Chapter 3 – Moving Average and Exponential Smoothing

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## Chapter 3 – Moving Average and Exponential Smoothing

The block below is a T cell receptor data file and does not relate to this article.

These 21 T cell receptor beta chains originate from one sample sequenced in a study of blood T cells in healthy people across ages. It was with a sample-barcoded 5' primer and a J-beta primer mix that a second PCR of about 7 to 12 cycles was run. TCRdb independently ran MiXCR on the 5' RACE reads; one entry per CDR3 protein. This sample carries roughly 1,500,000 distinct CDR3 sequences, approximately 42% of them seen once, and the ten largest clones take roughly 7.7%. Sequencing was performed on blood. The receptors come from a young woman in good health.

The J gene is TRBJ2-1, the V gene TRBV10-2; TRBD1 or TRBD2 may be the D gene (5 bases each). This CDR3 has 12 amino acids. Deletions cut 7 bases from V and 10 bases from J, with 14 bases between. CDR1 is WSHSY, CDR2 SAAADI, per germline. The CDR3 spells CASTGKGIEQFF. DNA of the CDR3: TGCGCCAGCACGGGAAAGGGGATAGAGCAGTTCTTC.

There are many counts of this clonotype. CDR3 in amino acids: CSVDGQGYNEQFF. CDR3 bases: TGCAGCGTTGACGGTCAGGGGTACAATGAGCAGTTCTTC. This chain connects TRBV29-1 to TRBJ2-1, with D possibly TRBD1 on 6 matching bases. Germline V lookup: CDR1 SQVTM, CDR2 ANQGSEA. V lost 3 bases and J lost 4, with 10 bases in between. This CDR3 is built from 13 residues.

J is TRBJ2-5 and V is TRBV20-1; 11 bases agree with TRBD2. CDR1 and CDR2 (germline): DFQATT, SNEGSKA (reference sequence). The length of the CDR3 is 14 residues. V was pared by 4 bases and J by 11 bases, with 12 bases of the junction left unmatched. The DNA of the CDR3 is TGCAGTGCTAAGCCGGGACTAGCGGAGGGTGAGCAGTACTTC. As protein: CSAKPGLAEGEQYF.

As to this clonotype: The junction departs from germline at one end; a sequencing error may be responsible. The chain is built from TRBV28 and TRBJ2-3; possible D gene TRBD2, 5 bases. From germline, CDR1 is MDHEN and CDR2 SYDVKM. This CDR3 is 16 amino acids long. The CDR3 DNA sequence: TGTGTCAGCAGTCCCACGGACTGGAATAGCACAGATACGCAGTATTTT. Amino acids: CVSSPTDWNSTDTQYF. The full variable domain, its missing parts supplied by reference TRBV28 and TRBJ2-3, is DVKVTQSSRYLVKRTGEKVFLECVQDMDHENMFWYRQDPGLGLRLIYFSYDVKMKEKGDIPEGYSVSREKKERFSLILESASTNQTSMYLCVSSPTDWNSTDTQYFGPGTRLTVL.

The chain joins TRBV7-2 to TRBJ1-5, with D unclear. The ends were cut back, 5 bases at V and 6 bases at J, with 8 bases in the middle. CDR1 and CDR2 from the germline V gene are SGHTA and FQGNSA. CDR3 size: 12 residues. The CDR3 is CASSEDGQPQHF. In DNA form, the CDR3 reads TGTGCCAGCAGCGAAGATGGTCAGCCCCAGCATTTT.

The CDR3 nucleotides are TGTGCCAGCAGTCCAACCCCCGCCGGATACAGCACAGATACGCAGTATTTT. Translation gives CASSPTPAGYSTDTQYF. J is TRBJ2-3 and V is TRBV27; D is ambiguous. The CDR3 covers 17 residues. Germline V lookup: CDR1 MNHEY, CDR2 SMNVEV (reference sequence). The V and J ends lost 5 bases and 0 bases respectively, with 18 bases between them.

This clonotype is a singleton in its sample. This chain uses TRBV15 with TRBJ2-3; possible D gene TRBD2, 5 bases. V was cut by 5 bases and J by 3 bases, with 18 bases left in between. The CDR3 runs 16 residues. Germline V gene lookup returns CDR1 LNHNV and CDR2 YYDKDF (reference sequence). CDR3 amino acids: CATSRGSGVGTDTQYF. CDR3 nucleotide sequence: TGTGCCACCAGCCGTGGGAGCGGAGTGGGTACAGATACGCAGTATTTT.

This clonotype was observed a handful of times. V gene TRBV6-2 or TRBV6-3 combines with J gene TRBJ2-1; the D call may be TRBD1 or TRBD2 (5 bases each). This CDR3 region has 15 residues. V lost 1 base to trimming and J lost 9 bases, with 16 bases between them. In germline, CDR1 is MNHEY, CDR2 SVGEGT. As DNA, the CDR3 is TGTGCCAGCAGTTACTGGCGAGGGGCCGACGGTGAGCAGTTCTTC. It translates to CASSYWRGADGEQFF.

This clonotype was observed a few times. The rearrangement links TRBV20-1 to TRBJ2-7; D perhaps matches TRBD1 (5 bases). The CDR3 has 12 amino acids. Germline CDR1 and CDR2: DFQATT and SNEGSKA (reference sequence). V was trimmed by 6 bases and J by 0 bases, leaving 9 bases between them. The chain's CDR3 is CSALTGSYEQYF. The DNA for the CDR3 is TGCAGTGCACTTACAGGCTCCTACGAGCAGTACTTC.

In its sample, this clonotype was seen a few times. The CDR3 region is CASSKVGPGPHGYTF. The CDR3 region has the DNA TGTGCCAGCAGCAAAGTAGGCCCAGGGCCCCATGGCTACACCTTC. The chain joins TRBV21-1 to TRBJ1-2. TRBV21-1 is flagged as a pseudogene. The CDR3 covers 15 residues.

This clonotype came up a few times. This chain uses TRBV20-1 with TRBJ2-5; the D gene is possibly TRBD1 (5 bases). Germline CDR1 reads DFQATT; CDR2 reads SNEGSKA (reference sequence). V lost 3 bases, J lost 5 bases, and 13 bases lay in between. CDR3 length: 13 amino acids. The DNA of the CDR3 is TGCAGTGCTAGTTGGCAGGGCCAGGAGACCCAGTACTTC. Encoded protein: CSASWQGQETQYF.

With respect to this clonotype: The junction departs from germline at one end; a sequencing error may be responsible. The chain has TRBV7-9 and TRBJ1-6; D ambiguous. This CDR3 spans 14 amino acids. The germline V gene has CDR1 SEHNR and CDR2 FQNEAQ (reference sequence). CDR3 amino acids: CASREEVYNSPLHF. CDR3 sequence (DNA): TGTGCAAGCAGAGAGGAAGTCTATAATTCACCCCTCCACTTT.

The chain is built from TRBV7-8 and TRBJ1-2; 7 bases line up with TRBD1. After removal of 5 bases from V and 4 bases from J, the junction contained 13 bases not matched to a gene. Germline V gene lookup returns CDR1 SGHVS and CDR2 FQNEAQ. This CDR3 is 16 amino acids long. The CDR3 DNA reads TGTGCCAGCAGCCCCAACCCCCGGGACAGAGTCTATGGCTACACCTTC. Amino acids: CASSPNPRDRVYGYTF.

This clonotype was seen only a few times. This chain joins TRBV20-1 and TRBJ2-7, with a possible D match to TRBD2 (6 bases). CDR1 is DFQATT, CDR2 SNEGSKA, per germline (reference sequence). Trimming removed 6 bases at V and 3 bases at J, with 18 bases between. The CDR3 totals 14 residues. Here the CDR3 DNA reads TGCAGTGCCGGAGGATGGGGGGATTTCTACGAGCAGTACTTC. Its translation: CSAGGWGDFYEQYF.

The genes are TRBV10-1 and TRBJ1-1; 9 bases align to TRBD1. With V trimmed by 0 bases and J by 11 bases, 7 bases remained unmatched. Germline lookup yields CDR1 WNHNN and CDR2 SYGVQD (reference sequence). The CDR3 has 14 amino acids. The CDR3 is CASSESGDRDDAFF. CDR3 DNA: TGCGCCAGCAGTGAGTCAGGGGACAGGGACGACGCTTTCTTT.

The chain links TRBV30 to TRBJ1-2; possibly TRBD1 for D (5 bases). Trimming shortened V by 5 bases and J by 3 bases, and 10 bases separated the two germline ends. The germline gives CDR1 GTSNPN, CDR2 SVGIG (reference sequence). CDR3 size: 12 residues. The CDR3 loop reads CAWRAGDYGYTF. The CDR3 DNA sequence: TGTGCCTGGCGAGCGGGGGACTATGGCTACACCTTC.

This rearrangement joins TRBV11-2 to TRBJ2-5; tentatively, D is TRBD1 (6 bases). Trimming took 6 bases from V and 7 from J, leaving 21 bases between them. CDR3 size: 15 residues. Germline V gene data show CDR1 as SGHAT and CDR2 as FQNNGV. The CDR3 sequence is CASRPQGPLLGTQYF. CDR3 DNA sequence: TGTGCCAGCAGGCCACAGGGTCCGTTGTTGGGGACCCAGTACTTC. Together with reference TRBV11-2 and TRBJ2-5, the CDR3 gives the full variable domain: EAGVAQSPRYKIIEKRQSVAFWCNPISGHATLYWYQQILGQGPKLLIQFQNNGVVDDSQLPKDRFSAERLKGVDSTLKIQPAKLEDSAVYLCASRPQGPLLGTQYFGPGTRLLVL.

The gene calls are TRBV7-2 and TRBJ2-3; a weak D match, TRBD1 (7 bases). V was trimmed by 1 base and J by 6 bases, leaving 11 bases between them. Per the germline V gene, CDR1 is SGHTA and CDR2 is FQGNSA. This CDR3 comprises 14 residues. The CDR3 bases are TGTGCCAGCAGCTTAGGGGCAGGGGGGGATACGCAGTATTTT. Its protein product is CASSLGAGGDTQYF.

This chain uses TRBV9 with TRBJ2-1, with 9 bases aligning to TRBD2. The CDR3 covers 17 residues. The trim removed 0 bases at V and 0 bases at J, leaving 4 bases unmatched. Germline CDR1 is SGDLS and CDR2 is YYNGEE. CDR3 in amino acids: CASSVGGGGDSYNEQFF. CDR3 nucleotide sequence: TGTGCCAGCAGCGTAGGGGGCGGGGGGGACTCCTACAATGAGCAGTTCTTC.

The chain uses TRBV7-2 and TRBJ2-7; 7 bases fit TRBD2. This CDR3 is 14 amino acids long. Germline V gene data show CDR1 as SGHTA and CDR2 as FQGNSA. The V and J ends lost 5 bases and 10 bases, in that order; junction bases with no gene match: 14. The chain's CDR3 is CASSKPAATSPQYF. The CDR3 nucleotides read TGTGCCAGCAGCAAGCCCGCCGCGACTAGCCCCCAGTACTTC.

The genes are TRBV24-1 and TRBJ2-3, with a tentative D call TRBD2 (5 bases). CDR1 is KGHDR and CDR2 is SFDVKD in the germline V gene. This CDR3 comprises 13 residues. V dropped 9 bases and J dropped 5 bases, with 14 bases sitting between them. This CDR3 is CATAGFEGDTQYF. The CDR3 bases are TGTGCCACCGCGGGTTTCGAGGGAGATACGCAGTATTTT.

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**Installing ForecastX**• Here we go • Link to Software 1. Install 2. Activate the plug-in 3. Activate Analysis ToolPak, if it’s not already Note: on lab machines, you may have to install every day you use it… Deep freeze!!!**The naïve model – assumes most recent values are the best**predictors. Alternatively: • Moving average (MA) – assumes the best predictor is some average of past values. • Exponential smoothing models – best predictors are both present and past values, but more distant values are of decreasing usefulness. • You could think of both MA and ES as “smoothing models,” just with different weighting schemes, with different emphasis placed on the past.**MA & Smoothing Models**• Advantages • -minimal data requirements • -can produce accurate short-range forecasts • -some models allow for a trend or seasonality • -widely used and accepted • Disadvantages • -don’t allow for a cyclical pattern in the data • -add little understanding with regard to why the • variable to be forecast changes over time**Moving Averages-an “MA” process**• An MA assumes there is some underlying “smooth” curve that represents the path the data is actually taking. • Sharp up and down movements are assumed to be random departures from this underlying curve. • Estimating the MA helps “smooth out” short-term fluctuations to reveal that curve. • A moving average is calculated just exactly like it sounds.**Forecasting with MA’s**MA(2) or a two-period Moving average • Ft = (Xt-1 + Xt-2) / 2 MA(3) or a two-period Moving average • Ft = (Xt-1 + Xt-2 + Xt-3) / 3 …and, so on Question…what does an MA(1) look like???**Why use the MA in this instance?**• May supply clearer signaling of direction and momentum. • Suppose you are following exchange rates… You can use it to develop rules of thumb to determine which currency to hold. If you see a few periods of decline in the MA, it might be a signal of the market momentum downward…sell off yen. If you see a few periods of increases in the MA, it might signal an upward momentum…buy yen.**Two Real-World Applications Using Moving Averages**• Initial Unemployment Claims to forecast changes in the economy • Buy and Sell Signals for the Stock Market**Initial Unemployment Claims**• Compute 4-week moving average of initial unemployment insurance claims for the U.S. • When 4-week moving average < 400,000 • Indicates improving U.S. labor market conditions • When 4-week moving average > 400,000 • Indicates deteriorating U. S. labor market conditions**Buy and Sell Signals for Stock Market**• Compute 24-month moving average of stock market index • When index > than 24-month moving average, • A buy signal is triggered • When index < than 24-month moving average, • A sell signal is triggered**Time Magazine Handout**Some folks use a rule of thumb to determine their stock buys and sells. Handout**Chapter 3: Un-graded Homework**• P 151-152 Problems 6 and 7 (to be covered next week on Tue) • I’ll post the questions just in case.**Smoothing Models**-all smoothing model forecast are simply based on weighted averages of past values… The weights are just different for different models**Smoothing Models**• Advantages • -minimal data requirements • -can produce accurate short-range forecasts • -some models allow for a trend or seasonality • -widely used and accepted • Disadvantages • -don’t allow for a cyclical pattern in the data, no trends or seasonality. • -add little understanding with regard to why the • variable to be forecast changes over time**A Specific Problem with theMA Model**• The MA model treats each of the observations used in the average equally. • Intuitively, past data should affect the present, but the effect should decline over time or with distance.**Exponential Smoothing Models**• forecast is weighted average of values from all available previous periods where more recent periods are given more weight. • Simple Exponential Smoothing Model - • - the simplest model assumes no trend or seasonality in data**Simple Exponential Smoothing (SES) Model**• Ft +1 = αXt + (1 - α ) Ft where • Ft +1 = Forecast value for period t + 1 • α = Smoothing constant ( 0 < α < 1) • Xt = Actual value in present (period t) • Ft = Forecast for present (period t) i.e., the smoothed value**Re-writing the model to see one of the neat things about the**SES Model Ft +1 = αXt + (1 –α ) Ft Ft +1 = αXt + Ft–αFt Ft +1 = Ft + α (Xt – Ft) It’s forecasting error for period t…hmmm. Each forecast “learns” from past error. What is this???**The model “learns” from its past mistakes!!!**• The forecast value at period t+1 is increased if the actual value for period t is greater than it was forecasted to be, and vice versa. Thus, all past forecasting error is used to adjust the model as it goes forward.**Simple Example**5 periods of data + 1 period forecast Every past forecast value is used to produce each current forecast. This is a Recursive forecast. The entire history is used to make the current forecast…at least to some degree. Each value of F affects all subsequent values. • Ft -3 = αXt-4 + (1 - α ) Ft-4 • Ft -2 = αXt-3 + (1 - α ) Ft-3 • Ft -1 = αXt-2 + (1 - α ) Ft-2 • Ft = αXt-1 + (1 - α ) Ft-1 • Ft +1 = αXt + (1 - α ) Ft The forecast**Recursive?!…how is this different than earlier forecasts?**• Each period’s forecast contains all of the previous forecasts. So, anything that changes past forecasts (a.k.a., fitted values) will affect all subsequent forecasts. • Previous forecasting methods only use the actual values of X in forecasts…not, past “fitted values” (those estimated by the model where data already exists for X). • See page 105, equation (3.3) for more insight.**Simple Exponential Smoothing Model**• Ft +1 = weighted average of actual values in past • It can be shown (trust me on this) that • Ft +1 = αXt + (1 - α ) α Xt-1 + (1 - α )2α Xt-2 + . . . • where • Xt = value in present period • Xt-1 = value in previous period • Xt-2 = value in period before previous period**How is this accomplished in practice???**The forecast value for the first period is chosen somewhat arbitrarily. $F$1 is where I put a. This called Initializing the model. Notice the use of the Previous period Forecast (column C) in the formula.**How is this accomplished in practice???**Using different initialization values affects all the periods’ forecasts.**Common Initialization methods**• Using the first X • Averaging the first three X’s • Using the average X for the series • Square root of mother’s SSN… well, maybe not that one….**Here is a Little Excel Hint…**• To show the formulas instead of the values they create hold down <CTRL> and the <`> The <`> is usually on the same key as the <~>. Do the same thing to toggle back to the values.**Excel hint # 2, Checking Formulas**• You can check your formulas by using the [tools] • >[formula auditing] • >formula auditing toolbar • You can show the flow of the formula so you can quickly check to see if you are doing it right and using the correct cells.**This button allows you to check the**Components of your formula. These arrows Indicate what cells are being used.**Why is it called exponential?**• It’s base on the weights and how they decline in importance with time. • (geometrically or exponentially, rather than arithmetically or linearly) • Small values of a (like 0.1) result in a slow decay. Past values are weighted almost as much as more recent ones. • Large values of a (like 0.9) result in a fast decay. Recent values are weighted more than past ones.**Simple Exponential Smoothing Model**• the closerα is to 0, the more evenly the weights are spread out over more periods • α = . 1 • Ft +1 = αXt + (1 - α ) α Xt-1 + (1 - α )2α Xt-2 + . . . • = .1Xt + (1 - .1) .1 Xt-1 + (1 - .1 )2 .1 Xt-2 + . . . • = .1Xt + (.9) .1 Xt-1 + (.9)2 .1 Xt-2 + . . . • = .1Xt + .09 Xt-1 + (.81) .1 Xt-2 + . . . • = .1Xt + .09 Xt-1 + .081 Xt-2 + . . . • 19% of weight is given to two most recent periods**Simple Exponential Smoothing Model**• the closerα is to 1, the more weight is given to the most recent periods • α = . 9 • Ft +1 = αXt + (1 - α ) α Xt-1 + (1 - α )2α Xt-2 + . . . • = .9Xt + (1 - .9) .9 Xt-1 + (1 - .9 )2 .9 Xt-2 + . . . • = .9Xt + (.1) .9 Xt-1 + (.1)2 .9 Xt-2 + . . . • = .9Xt + .09 Xt-1 + (.01) .9 Xt-2 + . . . • = .9Xt + .09 Xt-1 + .009 Xt-2 + . . . • 99% of weight is given to two most recent periods**How does the choice ofa affect the present weight of past**values 0.3044 of the total weight in the first 4 periods. 0.9999 of the total weight in the first 4 periods. So, your choice of a has a substantial effect on the forecast.**Simple Exponential Smoothing Model(degenerate SES model)**• whenα = 1, model becomes simple naïve model • α = 1 • Ft +1 = αXt + (1 - α ) α Xt-1 + (1 - α )2α Xt-2 + . . . • = 1Xt + (1 - 1) 1 Xt-1 + (1 - 1)2 1 Xt-2 + . . . • = 1Xt + (0) 1 Xt-1 + (0)2 1 Xt-2 + . . . • = 1Xt + 0 Xt-1 + 0 Xt-2 + . . . • = Xt • All of weight is given to the most recent period**Simple Exponential Smoothing Model(degenerate SES model)**• asα approaches 0, simple exponential smoothing model becomes a moving average with all previous periods given equal weight…but, this is just aaaaaa What???? Horizontal straight line! Or, an MA(N) where N is the total number of periods.**Choosing a**• Select values close to 0 if the series has a lot of “random variation.” More distant past values remain important predictors • Select values close to 1 if there appears to be a recent shift (or some other structural change) in the series. Recent values are more important than those in the more distant past • Use RMSE to optimize.**E.g., The UMICH Index of Consumer Sentiment**• The purpose is to measure changes in consumer attitudes and expectations. • Questions about the decisions to save, borrow, or make discretionary purchases, and to forecast changes in aggregate consumer behavior. • Attempts to measure consumer “confidence.” • Started in the late 1940s (quarterly). During 1977 and thereafter, (monthly). • Current data location: http://www.icpsr.umich.edu**Remember: SES Model Summary**• Uses past X’s and F’s. • Learns from errors. • assumes no trend or seasonality in data. • produces biased forecasts when there is a trend in the data. • With a positive trend, forecasts are too low • With a negative trend, forecasts are too high